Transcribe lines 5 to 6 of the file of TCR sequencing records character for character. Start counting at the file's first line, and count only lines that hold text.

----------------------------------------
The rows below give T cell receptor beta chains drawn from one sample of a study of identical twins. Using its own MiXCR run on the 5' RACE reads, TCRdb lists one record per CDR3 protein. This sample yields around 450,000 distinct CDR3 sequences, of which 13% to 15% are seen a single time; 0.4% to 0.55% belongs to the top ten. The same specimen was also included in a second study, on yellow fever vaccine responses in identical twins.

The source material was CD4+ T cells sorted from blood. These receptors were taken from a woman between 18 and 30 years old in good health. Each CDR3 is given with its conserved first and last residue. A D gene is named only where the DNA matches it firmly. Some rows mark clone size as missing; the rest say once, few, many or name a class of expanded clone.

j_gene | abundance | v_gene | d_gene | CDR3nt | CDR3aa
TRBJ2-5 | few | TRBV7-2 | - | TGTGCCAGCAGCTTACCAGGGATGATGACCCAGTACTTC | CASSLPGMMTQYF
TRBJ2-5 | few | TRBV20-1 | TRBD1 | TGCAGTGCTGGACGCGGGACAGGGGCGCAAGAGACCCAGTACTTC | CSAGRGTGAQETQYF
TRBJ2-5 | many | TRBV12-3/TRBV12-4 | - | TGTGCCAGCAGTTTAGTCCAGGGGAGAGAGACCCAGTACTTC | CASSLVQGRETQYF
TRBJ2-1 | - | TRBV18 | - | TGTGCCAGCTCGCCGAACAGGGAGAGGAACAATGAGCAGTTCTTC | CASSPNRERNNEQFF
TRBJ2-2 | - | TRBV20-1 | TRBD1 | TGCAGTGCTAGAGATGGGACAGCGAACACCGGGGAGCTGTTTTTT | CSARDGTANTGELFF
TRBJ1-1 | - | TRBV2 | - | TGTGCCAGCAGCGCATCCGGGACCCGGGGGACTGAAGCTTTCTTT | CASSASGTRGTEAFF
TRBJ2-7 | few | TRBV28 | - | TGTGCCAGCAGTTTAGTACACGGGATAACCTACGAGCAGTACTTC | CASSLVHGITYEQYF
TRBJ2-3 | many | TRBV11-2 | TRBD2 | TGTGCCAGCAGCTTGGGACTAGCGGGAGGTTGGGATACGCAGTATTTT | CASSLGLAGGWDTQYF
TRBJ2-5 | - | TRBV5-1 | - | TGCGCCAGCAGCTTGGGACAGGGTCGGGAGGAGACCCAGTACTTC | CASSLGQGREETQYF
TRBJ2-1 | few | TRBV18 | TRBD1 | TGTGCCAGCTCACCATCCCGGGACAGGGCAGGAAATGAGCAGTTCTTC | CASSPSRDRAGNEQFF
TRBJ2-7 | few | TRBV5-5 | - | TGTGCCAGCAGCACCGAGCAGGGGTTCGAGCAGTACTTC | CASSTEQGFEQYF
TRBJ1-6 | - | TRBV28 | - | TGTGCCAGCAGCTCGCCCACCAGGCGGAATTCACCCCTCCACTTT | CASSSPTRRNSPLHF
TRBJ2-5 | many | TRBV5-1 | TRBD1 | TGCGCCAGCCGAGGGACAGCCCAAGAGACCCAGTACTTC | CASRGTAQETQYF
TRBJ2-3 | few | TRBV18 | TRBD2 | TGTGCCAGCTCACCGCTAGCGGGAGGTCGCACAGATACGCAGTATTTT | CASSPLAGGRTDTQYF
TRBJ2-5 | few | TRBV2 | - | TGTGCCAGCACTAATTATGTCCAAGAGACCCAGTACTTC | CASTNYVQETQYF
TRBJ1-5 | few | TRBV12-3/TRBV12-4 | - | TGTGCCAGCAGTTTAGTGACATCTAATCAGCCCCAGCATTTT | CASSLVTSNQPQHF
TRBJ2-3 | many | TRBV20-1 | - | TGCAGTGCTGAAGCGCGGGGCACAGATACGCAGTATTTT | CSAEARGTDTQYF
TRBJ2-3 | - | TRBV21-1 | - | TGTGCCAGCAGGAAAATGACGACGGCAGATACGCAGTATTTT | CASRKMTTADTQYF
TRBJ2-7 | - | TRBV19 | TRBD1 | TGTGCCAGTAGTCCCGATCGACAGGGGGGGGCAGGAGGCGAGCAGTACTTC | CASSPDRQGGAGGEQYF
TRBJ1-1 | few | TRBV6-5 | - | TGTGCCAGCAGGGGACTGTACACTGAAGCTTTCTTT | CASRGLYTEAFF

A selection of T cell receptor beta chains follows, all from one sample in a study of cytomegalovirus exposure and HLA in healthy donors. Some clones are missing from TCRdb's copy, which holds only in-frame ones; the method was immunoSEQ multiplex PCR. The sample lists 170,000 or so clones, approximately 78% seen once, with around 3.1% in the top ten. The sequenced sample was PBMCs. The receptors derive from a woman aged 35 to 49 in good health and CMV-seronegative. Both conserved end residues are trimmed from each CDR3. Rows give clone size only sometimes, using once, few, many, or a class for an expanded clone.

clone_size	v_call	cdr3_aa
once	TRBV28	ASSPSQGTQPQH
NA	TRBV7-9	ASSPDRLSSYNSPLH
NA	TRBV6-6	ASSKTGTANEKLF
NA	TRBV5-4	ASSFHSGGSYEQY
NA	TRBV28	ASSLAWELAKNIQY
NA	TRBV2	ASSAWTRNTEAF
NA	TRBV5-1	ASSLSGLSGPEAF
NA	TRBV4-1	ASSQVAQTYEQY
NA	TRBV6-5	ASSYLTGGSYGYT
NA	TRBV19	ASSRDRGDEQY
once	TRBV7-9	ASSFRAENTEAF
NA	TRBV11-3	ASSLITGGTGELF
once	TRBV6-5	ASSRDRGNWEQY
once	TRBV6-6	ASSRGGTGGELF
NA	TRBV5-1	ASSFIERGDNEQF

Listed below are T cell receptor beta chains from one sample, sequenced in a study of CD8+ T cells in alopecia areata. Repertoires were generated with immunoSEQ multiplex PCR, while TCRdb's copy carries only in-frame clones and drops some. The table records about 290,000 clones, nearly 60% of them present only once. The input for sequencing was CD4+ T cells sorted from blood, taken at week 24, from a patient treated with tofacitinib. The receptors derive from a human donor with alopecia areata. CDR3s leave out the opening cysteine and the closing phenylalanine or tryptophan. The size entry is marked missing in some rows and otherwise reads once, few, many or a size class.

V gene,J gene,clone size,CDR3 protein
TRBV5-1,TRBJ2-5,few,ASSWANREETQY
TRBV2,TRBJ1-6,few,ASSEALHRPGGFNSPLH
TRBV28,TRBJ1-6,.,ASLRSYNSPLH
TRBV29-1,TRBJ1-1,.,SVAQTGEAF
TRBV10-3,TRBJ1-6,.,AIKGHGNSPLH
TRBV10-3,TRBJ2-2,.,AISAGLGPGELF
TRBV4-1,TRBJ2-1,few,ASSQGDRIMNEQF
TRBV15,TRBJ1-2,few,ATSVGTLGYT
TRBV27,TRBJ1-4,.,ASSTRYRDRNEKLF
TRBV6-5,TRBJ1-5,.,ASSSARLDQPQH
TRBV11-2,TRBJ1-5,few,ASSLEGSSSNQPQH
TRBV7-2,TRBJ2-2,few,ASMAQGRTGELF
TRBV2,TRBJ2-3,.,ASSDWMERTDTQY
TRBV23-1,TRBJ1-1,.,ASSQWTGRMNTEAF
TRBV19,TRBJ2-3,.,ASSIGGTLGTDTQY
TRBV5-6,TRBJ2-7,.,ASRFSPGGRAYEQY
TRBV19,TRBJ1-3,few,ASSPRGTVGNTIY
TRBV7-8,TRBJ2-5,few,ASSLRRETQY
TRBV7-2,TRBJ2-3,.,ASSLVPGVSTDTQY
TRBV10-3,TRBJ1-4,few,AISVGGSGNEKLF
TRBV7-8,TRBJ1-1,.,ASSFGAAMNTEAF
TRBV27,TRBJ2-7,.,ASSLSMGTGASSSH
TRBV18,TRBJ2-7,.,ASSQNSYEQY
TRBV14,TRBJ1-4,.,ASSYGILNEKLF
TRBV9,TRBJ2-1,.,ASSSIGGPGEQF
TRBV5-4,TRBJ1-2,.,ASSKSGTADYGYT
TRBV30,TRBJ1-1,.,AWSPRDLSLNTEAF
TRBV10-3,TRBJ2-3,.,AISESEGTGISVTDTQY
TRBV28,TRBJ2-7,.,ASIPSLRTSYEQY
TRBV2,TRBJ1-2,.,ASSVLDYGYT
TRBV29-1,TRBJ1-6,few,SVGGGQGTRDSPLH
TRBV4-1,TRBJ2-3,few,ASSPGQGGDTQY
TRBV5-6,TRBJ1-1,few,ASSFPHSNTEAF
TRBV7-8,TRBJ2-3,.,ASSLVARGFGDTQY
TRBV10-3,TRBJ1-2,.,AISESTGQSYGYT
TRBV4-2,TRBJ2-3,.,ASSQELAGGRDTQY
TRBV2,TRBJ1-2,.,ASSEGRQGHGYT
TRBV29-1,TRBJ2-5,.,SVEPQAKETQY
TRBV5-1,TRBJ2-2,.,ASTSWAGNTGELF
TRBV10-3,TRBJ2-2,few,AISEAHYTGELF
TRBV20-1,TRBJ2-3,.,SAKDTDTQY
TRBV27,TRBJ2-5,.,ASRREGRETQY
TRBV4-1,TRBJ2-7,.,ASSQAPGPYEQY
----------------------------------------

TRBJ2-5 | few | TRBV20-1 | TRBD1 | TGCAGTGCTGGACGCGGGACAGGGGCGCAAGAGACCCAGTACTTC | CSAGRGTGAQETQYF
TRBJ2-5 | many | TRBV12-3/TRBV12-4 | - | TGTGCCAGCAGTTTAGTCCAGGGGAGAGAGACCCAGTACTTC | CASSLVQGRETQYF